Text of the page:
Disability group wants Apex Court to take cognizance of Home Ministry guidelines on national anthem
The National Platform for the Rights of the Disabled has asked the Supreme Court to consider, in its next hearing on February 14, issues related with the guidelines prescribed by the Home Ministry on the national anthem vis a vis disabled people. The disability group believes that the guidelines, issued in compliance with the Supreme Court order of December 9, 2016 on the national anthem, would lead to unnecessary harassment for persons with disabilities.
In a statement issued here, the National Platform for the Rights of the Disabled has said that the guidelines specify that those whose lower limbs are affected and are wheelchairs users will position themselves to the â€œextent of maximum attentiveness and alertnessâ€. While conceding that persons with intellectual disabilities will have difficulty in understanding and comprehending and showing respect to the National Anthem, it prescribes that those with mild intellectual disability can be trained to understand and respect the National Anthem. For those who are not considered as mild, the guidelines say that relaxation may be considered. What would constitute these relaxations however have not been specified.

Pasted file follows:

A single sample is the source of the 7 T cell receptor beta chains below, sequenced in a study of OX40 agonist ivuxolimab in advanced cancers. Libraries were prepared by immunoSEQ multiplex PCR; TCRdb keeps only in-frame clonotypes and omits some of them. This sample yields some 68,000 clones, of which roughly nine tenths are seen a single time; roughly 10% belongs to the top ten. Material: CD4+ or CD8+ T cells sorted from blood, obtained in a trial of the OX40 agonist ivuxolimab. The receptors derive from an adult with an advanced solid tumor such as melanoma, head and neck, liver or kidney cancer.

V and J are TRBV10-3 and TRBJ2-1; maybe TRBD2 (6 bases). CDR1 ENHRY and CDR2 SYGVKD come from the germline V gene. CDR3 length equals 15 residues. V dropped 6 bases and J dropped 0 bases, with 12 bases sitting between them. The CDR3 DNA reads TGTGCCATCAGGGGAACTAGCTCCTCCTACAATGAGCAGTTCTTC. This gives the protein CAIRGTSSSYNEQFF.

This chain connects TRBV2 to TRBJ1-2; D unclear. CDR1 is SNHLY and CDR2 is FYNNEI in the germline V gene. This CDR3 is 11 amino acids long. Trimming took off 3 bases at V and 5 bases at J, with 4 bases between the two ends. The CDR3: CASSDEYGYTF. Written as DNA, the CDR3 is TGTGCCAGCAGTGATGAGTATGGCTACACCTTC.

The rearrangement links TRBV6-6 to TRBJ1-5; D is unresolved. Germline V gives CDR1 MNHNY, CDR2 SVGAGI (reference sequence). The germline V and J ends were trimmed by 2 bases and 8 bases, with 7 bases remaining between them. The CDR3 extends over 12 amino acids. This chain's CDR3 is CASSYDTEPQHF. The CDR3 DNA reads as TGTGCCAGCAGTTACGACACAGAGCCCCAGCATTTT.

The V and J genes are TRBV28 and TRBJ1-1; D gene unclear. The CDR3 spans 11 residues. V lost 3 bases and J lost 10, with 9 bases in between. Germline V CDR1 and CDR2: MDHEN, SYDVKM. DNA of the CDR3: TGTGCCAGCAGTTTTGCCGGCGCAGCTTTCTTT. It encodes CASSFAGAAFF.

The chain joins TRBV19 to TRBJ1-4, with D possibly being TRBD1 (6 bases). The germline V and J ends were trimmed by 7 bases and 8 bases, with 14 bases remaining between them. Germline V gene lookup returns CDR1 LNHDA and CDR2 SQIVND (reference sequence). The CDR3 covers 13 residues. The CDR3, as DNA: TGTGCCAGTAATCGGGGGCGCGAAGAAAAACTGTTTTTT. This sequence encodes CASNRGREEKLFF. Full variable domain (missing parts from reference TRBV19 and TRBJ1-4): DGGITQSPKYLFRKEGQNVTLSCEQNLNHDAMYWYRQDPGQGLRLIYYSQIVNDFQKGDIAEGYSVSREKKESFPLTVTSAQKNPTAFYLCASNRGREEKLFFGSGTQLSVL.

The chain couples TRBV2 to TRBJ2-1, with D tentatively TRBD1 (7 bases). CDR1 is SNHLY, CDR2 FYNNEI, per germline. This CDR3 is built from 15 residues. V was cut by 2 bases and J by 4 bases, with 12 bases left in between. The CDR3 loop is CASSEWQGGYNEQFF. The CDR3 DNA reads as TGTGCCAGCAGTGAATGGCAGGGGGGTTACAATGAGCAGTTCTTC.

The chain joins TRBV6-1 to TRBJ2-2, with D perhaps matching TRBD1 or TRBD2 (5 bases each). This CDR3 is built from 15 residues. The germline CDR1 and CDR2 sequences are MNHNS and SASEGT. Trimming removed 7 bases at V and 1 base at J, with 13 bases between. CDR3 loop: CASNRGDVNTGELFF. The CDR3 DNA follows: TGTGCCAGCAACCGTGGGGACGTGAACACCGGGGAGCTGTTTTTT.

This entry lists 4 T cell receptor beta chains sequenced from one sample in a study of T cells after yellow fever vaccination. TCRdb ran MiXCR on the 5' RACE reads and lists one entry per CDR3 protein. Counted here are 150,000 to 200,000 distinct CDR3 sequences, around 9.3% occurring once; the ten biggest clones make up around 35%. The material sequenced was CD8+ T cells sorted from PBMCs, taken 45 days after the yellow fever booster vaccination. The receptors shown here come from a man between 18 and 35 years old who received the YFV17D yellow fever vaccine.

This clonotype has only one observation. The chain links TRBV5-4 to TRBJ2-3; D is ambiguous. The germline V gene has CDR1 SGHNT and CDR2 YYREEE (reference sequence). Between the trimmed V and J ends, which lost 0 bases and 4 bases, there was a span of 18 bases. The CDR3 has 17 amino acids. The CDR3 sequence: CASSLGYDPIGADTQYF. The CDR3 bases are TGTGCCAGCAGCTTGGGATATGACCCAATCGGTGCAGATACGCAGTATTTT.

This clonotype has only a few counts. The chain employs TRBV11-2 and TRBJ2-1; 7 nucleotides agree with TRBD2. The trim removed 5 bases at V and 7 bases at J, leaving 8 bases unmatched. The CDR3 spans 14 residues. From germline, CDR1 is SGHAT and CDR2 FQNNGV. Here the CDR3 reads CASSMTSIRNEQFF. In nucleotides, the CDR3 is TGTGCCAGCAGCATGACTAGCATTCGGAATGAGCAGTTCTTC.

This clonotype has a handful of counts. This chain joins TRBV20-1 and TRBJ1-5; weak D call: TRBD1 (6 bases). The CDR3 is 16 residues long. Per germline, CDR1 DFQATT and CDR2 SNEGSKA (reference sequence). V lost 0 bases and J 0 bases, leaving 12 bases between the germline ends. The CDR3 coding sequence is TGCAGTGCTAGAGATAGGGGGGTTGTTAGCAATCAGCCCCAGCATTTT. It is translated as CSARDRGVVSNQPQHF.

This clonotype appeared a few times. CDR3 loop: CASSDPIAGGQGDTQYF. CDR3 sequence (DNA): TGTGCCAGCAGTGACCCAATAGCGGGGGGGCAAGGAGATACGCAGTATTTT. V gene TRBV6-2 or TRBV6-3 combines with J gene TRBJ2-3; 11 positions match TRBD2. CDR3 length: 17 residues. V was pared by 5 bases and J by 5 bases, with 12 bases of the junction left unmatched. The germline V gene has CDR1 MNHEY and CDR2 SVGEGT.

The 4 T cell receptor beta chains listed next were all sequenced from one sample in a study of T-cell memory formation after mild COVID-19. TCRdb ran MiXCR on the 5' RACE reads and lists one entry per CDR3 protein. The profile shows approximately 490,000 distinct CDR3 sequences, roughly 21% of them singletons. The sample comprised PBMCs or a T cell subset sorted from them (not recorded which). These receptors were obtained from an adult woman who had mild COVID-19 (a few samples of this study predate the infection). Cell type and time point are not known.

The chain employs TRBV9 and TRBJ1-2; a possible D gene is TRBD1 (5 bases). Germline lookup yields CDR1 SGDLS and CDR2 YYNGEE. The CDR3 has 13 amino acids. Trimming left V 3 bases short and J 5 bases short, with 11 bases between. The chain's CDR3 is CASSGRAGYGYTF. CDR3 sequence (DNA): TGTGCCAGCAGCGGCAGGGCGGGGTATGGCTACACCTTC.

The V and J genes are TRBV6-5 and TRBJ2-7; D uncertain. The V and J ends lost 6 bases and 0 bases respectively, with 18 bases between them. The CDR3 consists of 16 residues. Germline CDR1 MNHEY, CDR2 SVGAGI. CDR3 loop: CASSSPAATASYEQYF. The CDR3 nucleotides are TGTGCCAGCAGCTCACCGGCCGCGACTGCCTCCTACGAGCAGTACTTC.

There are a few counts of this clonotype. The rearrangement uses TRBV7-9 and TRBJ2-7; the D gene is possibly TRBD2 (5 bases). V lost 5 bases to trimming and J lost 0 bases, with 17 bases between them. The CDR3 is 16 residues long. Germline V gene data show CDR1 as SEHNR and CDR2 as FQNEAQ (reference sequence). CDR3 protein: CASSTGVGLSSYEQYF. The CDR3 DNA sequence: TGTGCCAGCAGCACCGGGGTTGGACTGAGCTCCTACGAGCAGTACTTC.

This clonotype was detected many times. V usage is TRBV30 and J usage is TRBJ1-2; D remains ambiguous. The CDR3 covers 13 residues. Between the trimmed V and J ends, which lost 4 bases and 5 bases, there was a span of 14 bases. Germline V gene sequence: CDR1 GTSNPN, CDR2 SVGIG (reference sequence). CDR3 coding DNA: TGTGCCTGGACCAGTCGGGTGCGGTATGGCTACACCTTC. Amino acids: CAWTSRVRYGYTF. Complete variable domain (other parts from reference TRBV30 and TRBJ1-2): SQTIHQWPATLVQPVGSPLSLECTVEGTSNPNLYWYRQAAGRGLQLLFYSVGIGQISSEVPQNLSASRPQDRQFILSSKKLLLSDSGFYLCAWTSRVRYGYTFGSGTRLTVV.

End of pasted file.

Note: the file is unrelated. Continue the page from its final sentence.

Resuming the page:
Apart from the fact that patriotism and nationalism and respect for national anthem and national symbols cannot be imposed and has to be generated by inculcating democratic and secular values, the apprehension is that these provisions can be easily misused to the disadvantage of the disabled. In the case of many disabilities maintaining a steady body posture is a big challenge. Who will determine what constitutes â€œmaximum attentiveness and alertnessâ€, when it comes to a person standing with the support of crutches, or a wheelchair user with cerebral palsy — the other cinema goers, the management or staff of the cinema hall or the police, the statement pointed out.
Even before these guidelines were issued a disabled activist and writer Salil Chaturvedi was thrashed in a cinema hall in Goa last October for not standing up when the National Anthem was being played. Chaturvedi who has a spinal injury is a wheelchair user, the statement said.
Ironically, the guideline itself admits that â€œunwarranted incidents against persons with intellectual disabilitiesâ€ may occur, and asks for wide publicity to generate public awareness. Sensitisation on disability issues, needless to say, must first start from government department, police, and judiciary.”